It's easy to get excited about the amount of quality ingredients Lawless brings to its true-crime brew: director John Hillcoat (who made the underseen, underrated The Road), post-punk icon Nick Cave, who not only wrote the screenplay but also composed the score with Dirty Three violinist Warren Ellis, and the presence of actors like Tom Hardy, Jessica Chastain, Mia Wasikowska and Gary Oldman. It's about that weirdest, most fascinating of all 20th century American social engineering mistakes, Prohibition, and it's based on Matt Bondurant's fictionalized history of his bootlegging family and their battles with the Law, The Wettest County in the World. It's lushly photographed and its period details authentic. The foamy head on the illegal beer: 85-year-old bluegrass legend Ralph Stanley gets to perform his take on The Velvet Underground's "White Light/White Heat" over the closing credits.
To extend the alcohol analogy just a little bit more (and then I'll be done with it, promise), it's just as easy to get fall-down, barfy drunk and pee your pants on the good stuff as it is the cheap stuff. And that's how it all goes south here, an accumulation of wrong-headed details that distract and ultimately weigh down an already too-conventional story of criminal ascendance, hubris, comeuppance and redemption. It wants to be Bonnie and Clyde. Instead it's Old-Timey Scarface and His Alcoholic Superhero Brothers.
Shia LaBeouf, a young man already scrambling to get out from under the shadow of Optimus Prime by wisely seeking out work with demanding directors like Lars Von Trier (in 2013's The Nymphomaniac), is saddled with carrying his first serious adult-oriented film (not counting Eagle Eye, and there's no reason you should). But when the script calls for him to go through the Tony Montana motions in vintage clothes and to affect a wildly fluctuating Southern accent, it's hard not to feel a little sorry for the mess he's gotten himself into. Hardy, who plays LaBeouf's older brother, also suffers. The script puts myth before man so literally that his character's defining attribute is that he's made of indestructible materials and easily survives shootings where literal holes are blown through major organs. That he also can't seem to decide which dialect of the American South he likes best is just more weird on top of weird. As comic relief -- his dialogue consists of a series of distrusting grunts and murmurs that unexpectedly give way to eloquent ruminations on the nature of humanity, fear and morality -- he's more than the film deserves and less than enough to save it from itself.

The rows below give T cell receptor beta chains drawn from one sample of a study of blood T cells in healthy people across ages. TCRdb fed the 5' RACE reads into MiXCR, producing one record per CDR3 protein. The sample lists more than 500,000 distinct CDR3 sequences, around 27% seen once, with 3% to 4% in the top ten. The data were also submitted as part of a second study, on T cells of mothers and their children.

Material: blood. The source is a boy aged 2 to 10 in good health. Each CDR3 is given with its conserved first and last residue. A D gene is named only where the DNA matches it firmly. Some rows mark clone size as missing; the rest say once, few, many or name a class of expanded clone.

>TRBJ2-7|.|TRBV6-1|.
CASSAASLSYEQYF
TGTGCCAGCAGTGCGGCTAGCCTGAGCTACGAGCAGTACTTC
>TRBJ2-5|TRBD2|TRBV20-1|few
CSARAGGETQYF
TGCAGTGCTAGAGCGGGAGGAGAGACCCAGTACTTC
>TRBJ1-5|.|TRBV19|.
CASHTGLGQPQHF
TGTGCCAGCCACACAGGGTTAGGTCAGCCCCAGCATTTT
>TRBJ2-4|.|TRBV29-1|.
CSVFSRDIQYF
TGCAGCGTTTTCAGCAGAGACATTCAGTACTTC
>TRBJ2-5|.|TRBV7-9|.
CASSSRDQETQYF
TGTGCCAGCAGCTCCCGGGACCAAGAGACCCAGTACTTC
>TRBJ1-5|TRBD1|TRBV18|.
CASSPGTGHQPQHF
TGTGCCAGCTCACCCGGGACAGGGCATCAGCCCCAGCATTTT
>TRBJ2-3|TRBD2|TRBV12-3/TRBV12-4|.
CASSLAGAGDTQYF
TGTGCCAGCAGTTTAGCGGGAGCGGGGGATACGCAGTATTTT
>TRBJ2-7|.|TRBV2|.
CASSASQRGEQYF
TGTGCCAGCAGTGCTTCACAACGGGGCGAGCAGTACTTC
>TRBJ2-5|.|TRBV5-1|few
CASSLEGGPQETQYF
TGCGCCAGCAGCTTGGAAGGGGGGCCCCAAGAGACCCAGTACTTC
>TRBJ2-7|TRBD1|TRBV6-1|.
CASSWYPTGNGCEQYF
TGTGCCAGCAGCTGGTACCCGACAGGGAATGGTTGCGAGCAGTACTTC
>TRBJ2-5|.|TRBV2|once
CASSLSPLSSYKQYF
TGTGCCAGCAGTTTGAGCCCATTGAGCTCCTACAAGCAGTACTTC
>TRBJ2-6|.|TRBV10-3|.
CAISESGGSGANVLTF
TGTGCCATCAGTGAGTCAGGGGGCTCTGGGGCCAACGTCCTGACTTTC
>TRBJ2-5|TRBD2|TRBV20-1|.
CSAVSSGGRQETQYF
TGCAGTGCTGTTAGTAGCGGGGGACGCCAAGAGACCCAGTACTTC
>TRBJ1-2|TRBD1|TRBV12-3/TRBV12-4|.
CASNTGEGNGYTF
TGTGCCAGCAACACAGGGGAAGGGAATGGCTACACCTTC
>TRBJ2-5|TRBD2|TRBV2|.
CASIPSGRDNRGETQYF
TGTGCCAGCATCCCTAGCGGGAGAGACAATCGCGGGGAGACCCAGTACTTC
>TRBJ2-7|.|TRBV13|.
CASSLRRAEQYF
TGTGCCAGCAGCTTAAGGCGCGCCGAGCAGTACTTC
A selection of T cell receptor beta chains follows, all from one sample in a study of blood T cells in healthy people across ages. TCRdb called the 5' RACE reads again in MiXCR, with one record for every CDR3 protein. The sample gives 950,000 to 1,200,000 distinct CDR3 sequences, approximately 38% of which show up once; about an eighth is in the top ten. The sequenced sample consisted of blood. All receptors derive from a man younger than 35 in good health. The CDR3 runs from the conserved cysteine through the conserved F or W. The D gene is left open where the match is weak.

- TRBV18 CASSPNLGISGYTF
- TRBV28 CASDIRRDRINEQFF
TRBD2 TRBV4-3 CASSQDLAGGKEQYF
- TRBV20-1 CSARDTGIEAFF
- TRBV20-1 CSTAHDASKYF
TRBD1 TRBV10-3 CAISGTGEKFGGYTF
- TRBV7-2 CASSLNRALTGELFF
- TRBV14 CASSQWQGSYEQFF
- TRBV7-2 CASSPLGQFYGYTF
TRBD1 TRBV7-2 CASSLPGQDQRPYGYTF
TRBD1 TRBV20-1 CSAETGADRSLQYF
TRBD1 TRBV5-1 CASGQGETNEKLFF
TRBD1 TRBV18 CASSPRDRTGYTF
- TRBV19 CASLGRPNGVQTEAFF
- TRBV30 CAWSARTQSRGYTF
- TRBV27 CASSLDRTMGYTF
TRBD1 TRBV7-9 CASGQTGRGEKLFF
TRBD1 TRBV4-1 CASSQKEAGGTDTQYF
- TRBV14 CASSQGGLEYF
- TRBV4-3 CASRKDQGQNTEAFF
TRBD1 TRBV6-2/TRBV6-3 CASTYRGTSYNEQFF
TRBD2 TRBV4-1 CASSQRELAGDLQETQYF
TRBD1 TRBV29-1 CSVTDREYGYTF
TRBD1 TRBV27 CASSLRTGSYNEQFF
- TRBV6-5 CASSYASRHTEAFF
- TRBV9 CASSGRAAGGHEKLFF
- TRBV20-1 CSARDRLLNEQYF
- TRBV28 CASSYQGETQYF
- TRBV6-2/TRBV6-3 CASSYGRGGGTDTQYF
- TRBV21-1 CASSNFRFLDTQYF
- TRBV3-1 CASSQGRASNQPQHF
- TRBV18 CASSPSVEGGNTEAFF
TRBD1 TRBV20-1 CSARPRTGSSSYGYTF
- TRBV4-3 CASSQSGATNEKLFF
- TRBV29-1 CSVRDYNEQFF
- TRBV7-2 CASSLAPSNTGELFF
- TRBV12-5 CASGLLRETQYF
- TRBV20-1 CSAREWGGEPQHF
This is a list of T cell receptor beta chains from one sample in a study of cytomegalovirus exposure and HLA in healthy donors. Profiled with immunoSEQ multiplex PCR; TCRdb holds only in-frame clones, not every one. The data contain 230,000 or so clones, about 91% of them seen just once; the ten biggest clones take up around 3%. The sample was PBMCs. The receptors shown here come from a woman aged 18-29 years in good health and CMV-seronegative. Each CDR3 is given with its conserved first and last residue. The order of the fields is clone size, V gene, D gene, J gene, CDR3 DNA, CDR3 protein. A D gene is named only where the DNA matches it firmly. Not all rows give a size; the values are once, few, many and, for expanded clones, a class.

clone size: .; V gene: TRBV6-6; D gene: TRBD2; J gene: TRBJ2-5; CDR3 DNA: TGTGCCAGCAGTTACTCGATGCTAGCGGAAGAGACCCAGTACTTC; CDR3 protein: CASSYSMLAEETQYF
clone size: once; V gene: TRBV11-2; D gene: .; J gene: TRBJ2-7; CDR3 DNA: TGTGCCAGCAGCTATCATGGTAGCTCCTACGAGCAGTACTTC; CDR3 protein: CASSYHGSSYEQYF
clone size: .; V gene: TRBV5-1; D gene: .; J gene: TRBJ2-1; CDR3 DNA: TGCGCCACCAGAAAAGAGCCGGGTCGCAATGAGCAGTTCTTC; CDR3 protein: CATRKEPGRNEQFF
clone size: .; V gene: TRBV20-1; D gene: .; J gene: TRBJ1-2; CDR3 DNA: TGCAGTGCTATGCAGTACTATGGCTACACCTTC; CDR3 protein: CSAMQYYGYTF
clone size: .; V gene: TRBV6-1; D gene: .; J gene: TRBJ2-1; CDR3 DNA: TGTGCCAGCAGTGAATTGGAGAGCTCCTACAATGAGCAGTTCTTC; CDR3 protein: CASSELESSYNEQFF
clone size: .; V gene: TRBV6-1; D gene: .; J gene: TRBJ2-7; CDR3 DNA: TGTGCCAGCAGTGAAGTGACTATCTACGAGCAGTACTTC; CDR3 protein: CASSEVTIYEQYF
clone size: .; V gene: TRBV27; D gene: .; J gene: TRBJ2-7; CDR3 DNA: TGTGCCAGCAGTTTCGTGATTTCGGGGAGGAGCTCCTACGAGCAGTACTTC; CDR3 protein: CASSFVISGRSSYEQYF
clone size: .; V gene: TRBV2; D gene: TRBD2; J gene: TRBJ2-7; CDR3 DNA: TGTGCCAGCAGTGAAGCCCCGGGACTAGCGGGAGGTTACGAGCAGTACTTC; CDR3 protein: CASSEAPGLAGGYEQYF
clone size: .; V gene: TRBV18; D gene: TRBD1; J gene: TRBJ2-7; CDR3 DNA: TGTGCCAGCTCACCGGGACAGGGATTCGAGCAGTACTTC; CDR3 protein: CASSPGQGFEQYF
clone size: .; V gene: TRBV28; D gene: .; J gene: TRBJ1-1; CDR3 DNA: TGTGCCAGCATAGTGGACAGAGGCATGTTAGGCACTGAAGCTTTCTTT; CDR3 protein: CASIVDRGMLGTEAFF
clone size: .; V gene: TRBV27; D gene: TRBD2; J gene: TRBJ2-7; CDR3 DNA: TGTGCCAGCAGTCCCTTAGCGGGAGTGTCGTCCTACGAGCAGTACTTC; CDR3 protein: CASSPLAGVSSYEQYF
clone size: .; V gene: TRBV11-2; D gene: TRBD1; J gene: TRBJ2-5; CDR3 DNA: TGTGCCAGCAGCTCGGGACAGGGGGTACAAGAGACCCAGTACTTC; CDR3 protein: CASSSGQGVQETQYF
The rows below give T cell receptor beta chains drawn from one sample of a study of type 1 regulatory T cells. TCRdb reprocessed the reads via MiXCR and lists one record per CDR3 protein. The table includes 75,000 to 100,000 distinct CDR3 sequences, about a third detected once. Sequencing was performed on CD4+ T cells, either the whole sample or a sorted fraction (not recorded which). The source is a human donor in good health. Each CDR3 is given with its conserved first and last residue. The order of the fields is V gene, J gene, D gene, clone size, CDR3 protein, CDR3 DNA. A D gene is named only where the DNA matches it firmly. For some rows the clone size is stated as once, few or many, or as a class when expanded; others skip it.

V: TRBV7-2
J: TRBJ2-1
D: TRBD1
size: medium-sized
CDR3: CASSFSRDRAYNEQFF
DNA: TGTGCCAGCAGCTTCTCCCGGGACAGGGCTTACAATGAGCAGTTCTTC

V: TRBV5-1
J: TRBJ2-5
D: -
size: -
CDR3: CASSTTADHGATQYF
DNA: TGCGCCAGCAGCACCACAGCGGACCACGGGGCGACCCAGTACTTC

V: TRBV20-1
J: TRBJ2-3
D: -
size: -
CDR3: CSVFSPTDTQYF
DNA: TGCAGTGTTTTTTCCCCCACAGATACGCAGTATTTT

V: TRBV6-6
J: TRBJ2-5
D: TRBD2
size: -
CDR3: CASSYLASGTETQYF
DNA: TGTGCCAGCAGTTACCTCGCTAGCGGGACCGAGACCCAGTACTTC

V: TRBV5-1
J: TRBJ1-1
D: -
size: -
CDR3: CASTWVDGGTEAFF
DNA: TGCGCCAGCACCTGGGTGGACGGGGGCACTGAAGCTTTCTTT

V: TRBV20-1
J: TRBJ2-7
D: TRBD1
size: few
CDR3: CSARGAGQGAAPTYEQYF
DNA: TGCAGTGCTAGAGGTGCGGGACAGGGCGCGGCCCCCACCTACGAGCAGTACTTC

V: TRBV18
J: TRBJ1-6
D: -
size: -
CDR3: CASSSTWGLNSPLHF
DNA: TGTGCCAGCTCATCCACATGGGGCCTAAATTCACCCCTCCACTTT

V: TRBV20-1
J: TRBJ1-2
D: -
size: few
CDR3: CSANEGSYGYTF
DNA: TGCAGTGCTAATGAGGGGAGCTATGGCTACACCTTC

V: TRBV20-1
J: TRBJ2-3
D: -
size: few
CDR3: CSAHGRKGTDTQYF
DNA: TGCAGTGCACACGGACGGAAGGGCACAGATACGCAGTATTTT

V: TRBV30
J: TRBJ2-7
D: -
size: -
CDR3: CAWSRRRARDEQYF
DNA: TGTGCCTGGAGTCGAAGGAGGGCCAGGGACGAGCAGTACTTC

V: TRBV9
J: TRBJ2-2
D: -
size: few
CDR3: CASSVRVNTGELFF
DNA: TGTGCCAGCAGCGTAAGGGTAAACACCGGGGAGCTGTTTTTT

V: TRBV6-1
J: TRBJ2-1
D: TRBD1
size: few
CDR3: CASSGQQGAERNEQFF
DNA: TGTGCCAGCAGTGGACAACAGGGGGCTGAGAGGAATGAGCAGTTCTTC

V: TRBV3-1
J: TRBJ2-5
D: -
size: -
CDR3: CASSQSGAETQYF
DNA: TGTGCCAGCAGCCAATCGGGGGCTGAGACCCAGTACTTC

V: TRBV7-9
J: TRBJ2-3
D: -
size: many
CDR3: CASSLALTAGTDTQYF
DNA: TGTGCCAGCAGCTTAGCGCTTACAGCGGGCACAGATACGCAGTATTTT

But nobody gets scorched as deeply as Guy Pearce, cast as a supervillain Special Deputy with an extreme hair-part and a vaguely Euro-rodent manner of speaking. That he's not an animated character playing against the rest of the cast, Roger Rabbit-style, is all that's missing from his cartoon-like presence, one that throws the film full tilt into the directional confusion and chaos it flirts with from the beginning. Characters drift in and out, symbolic motifs peek up out of the brush (cockfighting, of course, identical Foghorn Leghorns attempting to peck one another to death) before scurrying away and everything ultimately finds itself drowned in the spray of machine gun bullets and huge, splattery squibs.
Brother-against-brother-against-crime-boss-against-retro-drug-war-metaphor never felt so much like a field trip to the least interesting art museum in the city: pretty things to look at everywhere and your boring old history teacher phoning in a lecture you tune out as quickly as you can.